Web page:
Suzy

    This question has long plagued me about historical novels: why, pray tell, WHY are women always 'cursing their weak hearts' for craving love? In every book where the main character happens to be female (Cleo, Joan of Arc, Queen Elizabeth, JEZEBEL for heaven's sake) this line inevitably appears in some form or another. Can't there be one woman who is utterly ruthless, supremely disciplined and seeks nothing more than gratification and the odd opened jar from men? The stereotype of the eternally This question has long plagued me about historical novels: why, pray tell, WHY are women always 'cursing their weak hearts' for craving love? In every book where the main character happens to be female (Cleo, Joan of Arc, Queen Elizabeth, JEZEBEL for heaven's sake) this line inevitably appears in some form or another. Can't there be one woman who is utterly ruthless, supremely disciplined and seeks nothing more than gratification and the odd opened jar from men? The stereotype of the eternally longing feminine heart is slightly revolting and entirely untrue. Needless to say, after the fifth time that Cleopatra whined 'why doesn't he love me?', I hurled this "historical novel" away in disgust. Where is the hardened cruelty? Where is the reptilian ambition? Where is the SPINE, woman? A clumsy and irritating book.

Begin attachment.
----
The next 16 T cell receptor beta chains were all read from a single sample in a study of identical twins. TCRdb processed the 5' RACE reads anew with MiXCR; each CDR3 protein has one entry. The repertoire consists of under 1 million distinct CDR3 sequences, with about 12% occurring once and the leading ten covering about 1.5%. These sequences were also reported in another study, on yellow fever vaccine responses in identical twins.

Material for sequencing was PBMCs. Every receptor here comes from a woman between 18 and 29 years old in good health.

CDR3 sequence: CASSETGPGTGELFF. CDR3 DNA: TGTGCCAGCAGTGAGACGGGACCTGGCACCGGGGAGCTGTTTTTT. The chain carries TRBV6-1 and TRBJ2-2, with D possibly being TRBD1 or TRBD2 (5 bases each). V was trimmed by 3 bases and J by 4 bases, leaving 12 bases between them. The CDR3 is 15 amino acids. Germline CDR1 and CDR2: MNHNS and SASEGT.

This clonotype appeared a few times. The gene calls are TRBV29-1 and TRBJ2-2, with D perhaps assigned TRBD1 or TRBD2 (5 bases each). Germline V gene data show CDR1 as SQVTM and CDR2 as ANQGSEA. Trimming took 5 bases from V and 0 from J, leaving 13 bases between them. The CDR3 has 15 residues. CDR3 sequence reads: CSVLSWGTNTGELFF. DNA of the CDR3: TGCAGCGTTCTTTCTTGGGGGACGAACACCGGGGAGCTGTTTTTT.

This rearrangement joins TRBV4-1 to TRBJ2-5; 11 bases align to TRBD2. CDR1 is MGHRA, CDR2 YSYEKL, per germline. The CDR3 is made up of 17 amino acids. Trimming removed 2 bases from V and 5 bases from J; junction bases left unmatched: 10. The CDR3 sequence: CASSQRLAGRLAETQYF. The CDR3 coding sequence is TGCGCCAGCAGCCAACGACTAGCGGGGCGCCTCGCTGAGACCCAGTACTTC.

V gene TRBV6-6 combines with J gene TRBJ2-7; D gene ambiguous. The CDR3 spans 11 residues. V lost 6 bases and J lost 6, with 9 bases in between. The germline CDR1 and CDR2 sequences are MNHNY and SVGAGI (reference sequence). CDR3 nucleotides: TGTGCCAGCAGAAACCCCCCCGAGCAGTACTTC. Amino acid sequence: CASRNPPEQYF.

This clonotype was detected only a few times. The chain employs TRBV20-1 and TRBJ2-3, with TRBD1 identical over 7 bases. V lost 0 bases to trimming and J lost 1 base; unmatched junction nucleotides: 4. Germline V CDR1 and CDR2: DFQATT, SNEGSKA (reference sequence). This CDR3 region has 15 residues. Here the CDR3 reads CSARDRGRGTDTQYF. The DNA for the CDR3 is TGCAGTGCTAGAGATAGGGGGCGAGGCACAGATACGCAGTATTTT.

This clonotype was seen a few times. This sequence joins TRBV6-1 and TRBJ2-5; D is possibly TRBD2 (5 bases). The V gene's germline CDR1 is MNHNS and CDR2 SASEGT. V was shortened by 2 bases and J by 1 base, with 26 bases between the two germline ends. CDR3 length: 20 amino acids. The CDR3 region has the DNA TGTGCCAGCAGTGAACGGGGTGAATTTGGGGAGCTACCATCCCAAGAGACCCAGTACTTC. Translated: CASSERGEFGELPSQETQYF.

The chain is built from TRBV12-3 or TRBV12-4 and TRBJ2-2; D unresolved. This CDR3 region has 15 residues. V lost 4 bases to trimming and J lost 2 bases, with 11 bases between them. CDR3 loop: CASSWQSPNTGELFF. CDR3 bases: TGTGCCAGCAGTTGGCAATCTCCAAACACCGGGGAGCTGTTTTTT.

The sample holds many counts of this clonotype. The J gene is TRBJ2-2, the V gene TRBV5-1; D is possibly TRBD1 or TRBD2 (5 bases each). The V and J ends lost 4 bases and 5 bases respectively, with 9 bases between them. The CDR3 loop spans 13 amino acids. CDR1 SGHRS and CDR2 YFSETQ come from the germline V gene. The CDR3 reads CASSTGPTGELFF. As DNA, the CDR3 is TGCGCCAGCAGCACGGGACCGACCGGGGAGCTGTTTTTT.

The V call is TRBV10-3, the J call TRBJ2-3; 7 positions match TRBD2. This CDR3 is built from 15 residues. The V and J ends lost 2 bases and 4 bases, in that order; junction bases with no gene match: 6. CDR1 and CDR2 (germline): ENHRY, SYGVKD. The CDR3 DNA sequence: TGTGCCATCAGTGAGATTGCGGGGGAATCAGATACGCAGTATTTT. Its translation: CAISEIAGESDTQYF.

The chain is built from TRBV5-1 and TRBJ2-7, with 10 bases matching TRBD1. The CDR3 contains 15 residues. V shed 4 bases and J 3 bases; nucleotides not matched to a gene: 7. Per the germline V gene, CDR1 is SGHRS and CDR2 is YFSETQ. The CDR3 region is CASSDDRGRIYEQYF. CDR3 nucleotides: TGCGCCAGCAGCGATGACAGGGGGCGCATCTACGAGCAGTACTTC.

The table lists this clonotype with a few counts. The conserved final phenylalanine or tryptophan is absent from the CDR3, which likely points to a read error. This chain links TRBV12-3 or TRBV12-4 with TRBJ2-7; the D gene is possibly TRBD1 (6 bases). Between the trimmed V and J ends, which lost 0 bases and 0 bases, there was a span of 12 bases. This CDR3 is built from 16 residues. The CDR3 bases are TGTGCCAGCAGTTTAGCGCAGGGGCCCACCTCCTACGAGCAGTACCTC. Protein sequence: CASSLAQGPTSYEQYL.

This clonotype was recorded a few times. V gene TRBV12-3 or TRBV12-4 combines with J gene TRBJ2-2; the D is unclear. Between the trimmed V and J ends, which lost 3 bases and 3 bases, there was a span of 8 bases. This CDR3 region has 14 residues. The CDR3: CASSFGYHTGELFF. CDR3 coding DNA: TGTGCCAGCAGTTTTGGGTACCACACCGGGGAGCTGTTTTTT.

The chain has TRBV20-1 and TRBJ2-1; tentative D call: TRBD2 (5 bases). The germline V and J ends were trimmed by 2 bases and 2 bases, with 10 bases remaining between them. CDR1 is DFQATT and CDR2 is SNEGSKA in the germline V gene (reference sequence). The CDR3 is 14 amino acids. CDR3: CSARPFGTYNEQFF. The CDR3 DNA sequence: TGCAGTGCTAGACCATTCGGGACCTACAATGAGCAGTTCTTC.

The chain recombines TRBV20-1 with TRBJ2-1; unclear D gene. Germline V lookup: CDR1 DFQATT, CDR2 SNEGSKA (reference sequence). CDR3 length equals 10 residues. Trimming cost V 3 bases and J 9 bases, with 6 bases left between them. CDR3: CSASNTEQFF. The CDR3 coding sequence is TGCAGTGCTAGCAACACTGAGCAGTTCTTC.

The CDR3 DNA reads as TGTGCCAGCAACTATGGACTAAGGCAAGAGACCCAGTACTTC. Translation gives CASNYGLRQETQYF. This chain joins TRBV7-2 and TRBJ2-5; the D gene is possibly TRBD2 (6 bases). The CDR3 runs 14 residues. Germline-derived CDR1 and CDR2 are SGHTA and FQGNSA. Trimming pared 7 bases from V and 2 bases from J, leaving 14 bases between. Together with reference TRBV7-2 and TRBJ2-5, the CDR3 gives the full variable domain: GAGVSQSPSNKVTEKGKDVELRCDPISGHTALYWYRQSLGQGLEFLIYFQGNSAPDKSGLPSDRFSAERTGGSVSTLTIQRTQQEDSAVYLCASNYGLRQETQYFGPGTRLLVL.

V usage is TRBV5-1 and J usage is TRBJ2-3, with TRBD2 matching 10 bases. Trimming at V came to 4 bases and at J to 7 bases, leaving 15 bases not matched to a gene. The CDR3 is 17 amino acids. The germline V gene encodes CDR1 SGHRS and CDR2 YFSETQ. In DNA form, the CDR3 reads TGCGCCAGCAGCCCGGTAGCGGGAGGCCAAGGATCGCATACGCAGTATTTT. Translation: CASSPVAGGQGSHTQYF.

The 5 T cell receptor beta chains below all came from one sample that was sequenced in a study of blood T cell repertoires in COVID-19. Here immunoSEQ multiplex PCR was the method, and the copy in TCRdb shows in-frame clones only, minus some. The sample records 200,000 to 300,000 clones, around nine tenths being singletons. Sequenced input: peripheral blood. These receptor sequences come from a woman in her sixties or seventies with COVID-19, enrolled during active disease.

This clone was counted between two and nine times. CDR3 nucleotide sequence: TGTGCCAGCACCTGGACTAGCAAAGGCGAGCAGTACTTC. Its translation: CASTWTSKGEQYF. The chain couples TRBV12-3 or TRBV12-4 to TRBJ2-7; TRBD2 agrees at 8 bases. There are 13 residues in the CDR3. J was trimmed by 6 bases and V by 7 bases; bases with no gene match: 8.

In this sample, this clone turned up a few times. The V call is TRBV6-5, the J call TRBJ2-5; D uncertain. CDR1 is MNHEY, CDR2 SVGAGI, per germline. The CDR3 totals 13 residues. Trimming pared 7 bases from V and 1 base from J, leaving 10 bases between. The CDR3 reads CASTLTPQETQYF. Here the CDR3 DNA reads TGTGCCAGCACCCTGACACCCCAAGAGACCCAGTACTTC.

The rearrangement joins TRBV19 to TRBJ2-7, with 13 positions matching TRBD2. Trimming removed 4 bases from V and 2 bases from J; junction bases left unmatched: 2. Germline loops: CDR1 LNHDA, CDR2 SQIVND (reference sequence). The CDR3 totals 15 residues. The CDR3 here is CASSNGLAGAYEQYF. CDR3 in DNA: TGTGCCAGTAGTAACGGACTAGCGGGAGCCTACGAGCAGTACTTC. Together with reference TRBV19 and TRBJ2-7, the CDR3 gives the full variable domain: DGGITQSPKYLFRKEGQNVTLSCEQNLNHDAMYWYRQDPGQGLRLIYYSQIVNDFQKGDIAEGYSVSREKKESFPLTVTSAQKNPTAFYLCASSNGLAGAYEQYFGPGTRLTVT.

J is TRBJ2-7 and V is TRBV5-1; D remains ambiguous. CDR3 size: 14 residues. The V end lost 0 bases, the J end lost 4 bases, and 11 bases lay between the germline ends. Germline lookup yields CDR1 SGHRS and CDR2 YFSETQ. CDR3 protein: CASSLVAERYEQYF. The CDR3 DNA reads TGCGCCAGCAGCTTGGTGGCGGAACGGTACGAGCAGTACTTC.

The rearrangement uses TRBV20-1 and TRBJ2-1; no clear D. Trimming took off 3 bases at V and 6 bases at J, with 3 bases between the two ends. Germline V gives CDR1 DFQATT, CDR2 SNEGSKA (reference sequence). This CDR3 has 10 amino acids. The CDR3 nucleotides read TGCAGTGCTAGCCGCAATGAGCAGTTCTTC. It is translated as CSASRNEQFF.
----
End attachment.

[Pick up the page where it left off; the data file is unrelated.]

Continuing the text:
3. 4 out of 5

    Bren